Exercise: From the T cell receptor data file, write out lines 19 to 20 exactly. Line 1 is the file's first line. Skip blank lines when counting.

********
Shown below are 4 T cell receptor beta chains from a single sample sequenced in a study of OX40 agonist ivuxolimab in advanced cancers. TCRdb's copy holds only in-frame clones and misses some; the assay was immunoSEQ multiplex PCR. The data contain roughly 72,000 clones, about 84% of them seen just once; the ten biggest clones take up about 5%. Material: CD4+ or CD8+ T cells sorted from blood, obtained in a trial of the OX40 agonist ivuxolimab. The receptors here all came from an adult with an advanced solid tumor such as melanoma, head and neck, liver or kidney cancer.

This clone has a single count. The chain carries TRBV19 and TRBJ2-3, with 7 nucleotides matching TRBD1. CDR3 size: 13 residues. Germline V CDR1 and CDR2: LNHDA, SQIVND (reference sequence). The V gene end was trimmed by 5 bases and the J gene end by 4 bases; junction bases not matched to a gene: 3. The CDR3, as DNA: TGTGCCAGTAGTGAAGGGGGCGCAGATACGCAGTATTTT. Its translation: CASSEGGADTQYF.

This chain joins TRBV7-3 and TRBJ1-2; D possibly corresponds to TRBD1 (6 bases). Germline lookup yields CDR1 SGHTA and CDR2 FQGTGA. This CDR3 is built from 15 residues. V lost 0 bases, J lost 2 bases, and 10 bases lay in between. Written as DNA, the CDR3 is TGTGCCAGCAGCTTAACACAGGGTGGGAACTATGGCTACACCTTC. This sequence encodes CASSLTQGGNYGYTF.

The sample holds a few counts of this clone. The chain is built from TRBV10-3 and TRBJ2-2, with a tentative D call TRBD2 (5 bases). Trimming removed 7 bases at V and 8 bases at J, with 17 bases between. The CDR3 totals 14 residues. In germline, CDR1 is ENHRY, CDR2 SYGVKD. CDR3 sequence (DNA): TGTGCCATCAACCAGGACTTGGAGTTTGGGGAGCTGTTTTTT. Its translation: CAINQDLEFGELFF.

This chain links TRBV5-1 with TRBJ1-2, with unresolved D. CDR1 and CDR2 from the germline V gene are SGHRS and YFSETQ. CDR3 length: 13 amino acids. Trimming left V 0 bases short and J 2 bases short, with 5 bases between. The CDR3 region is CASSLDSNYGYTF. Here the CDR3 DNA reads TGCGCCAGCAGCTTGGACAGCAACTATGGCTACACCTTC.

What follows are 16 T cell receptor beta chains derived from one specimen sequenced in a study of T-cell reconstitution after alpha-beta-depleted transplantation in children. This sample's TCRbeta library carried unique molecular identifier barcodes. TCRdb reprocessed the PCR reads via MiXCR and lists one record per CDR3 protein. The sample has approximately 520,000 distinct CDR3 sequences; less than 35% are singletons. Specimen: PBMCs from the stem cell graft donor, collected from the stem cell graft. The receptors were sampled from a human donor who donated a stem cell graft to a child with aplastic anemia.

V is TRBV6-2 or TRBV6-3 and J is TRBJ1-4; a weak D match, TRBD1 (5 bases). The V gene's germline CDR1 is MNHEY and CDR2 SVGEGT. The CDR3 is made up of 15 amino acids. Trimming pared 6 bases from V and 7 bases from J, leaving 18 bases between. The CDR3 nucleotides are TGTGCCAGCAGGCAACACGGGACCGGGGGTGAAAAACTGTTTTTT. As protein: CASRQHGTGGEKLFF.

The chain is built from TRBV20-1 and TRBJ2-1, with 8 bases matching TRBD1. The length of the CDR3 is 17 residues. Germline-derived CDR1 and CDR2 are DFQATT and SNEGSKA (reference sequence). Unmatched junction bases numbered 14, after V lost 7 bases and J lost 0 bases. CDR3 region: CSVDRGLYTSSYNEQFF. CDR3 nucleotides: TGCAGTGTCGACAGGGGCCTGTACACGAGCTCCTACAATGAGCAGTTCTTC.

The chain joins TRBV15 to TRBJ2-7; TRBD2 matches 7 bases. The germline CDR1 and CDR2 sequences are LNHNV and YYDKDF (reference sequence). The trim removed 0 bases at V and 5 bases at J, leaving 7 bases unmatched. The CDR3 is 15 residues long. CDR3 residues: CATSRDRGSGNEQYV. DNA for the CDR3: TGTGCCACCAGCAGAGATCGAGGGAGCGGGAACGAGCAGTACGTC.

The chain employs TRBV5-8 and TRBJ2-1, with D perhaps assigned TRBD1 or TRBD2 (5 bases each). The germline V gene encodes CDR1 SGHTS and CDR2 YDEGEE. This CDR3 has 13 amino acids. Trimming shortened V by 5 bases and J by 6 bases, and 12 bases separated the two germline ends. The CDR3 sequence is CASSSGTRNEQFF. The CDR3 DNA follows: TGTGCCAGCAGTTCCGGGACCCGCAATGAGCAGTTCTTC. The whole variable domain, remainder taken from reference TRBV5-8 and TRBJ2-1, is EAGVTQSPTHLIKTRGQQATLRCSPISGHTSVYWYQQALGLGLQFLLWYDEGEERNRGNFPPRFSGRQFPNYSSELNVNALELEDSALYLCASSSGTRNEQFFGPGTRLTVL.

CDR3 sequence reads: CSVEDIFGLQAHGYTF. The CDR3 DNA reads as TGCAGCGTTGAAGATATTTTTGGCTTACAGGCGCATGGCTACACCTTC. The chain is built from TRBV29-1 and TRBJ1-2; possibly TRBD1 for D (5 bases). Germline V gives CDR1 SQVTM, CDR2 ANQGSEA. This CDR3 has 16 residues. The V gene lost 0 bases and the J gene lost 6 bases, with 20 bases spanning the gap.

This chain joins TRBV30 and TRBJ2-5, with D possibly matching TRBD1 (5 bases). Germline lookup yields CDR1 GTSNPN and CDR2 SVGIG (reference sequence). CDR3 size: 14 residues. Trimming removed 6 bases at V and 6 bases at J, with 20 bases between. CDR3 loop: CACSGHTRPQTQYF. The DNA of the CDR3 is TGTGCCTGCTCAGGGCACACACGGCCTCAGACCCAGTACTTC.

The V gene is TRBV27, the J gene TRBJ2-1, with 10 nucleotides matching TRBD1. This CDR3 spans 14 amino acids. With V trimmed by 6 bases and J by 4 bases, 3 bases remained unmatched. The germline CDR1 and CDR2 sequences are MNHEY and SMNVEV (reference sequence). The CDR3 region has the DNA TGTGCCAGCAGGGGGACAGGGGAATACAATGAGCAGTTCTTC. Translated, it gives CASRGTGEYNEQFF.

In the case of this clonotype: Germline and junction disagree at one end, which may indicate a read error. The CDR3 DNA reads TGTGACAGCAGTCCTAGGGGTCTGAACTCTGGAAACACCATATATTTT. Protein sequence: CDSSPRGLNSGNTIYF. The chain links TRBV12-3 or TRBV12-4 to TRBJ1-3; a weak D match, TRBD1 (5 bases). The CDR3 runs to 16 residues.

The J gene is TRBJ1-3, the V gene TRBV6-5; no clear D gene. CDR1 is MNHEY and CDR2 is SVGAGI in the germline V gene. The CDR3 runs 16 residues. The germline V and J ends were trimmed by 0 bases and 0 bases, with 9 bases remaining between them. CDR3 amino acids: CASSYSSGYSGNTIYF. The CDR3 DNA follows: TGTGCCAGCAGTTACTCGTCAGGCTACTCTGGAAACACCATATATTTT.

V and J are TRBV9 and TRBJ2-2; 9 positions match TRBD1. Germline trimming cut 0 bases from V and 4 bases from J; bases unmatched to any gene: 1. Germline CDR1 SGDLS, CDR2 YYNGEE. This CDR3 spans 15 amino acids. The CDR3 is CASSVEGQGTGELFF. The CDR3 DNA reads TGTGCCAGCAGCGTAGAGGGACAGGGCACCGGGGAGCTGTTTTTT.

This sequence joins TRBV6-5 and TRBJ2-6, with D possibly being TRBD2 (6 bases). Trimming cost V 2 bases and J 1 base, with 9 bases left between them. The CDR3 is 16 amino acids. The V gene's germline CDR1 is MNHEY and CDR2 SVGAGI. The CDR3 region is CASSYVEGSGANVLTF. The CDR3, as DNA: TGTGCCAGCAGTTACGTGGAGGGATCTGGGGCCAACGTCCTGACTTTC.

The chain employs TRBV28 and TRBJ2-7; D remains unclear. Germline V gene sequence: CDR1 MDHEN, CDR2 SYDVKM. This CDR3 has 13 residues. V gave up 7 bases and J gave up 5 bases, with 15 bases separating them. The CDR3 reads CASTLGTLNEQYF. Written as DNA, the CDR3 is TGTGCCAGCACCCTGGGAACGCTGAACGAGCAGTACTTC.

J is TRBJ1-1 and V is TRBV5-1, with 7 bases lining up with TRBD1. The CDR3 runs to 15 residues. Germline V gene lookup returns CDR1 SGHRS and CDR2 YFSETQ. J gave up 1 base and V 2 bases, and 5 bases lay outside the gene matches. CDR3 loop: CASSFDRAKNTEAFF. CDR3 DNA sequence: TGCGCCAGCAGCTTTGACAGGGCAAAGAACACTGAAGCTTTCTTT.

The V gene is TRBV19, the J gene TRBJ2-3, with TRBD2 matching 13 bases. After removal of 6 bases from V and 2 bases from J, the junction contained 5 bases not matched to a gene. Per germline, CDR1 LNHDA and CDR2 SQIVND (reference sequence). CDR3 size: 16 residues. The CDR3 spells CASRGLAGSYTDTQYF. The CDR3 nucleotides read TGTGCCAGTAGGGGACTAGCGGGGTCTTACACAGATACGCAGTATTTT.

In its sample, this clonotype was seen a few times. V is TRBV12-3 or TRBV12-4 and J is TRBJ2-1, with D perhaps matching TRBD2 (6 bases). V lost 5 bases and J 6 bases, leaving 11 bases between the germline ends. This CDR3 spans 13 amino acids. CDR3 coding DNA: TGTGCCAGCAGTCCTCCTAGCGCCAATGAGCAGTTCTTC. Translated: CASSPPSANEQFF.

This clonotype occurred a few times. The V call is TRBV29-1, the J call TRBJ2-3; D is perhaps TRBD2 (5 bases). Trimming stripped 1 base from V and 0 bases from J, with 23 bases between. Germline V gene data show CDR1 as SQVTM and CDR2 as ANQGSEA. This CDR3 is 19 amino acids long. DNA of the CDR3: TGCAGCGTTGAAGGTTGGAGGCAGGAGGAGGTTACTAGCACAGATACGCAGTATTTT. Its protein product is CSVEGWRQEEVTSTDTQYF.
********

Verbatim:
J is TRBJ1-1 and V is TRBV5-1, with 7 bases lining up with TRBD1. The CDR3 runs to 15 residues. Germline V gene lookup returns CDR1 SGHRS and CDR2 YFSETQ. J gave up 1 base and V 2 bases, and 5 bases lay outside the gene matches. CDR3 loop: CASSFDRAKNTEAFF. CDR3 DNA sequence: TGCGCCAGCAGCTTTGACAGGGCAAAGAACACTGAAGCTTTCTTT.

The V gene is TRBV19, the J gene TRBJ2-3, with TRBD2 matching 13 bases. After removal of 6 bases from V and 2 bases from J, the junction contained 5 bases not matched to a gene. Per germline, CDR1 LNHDA and CDR2 SQIVND (reference sequence). CDR3 size: 16 residues. The CDR3 spells CASRGLAGSYTDTQYF. The CDR3 nucleotides read TGTGCCAGTAGGGGACTAGCGGGGTCTTACACAGATACGCAGTATTTT.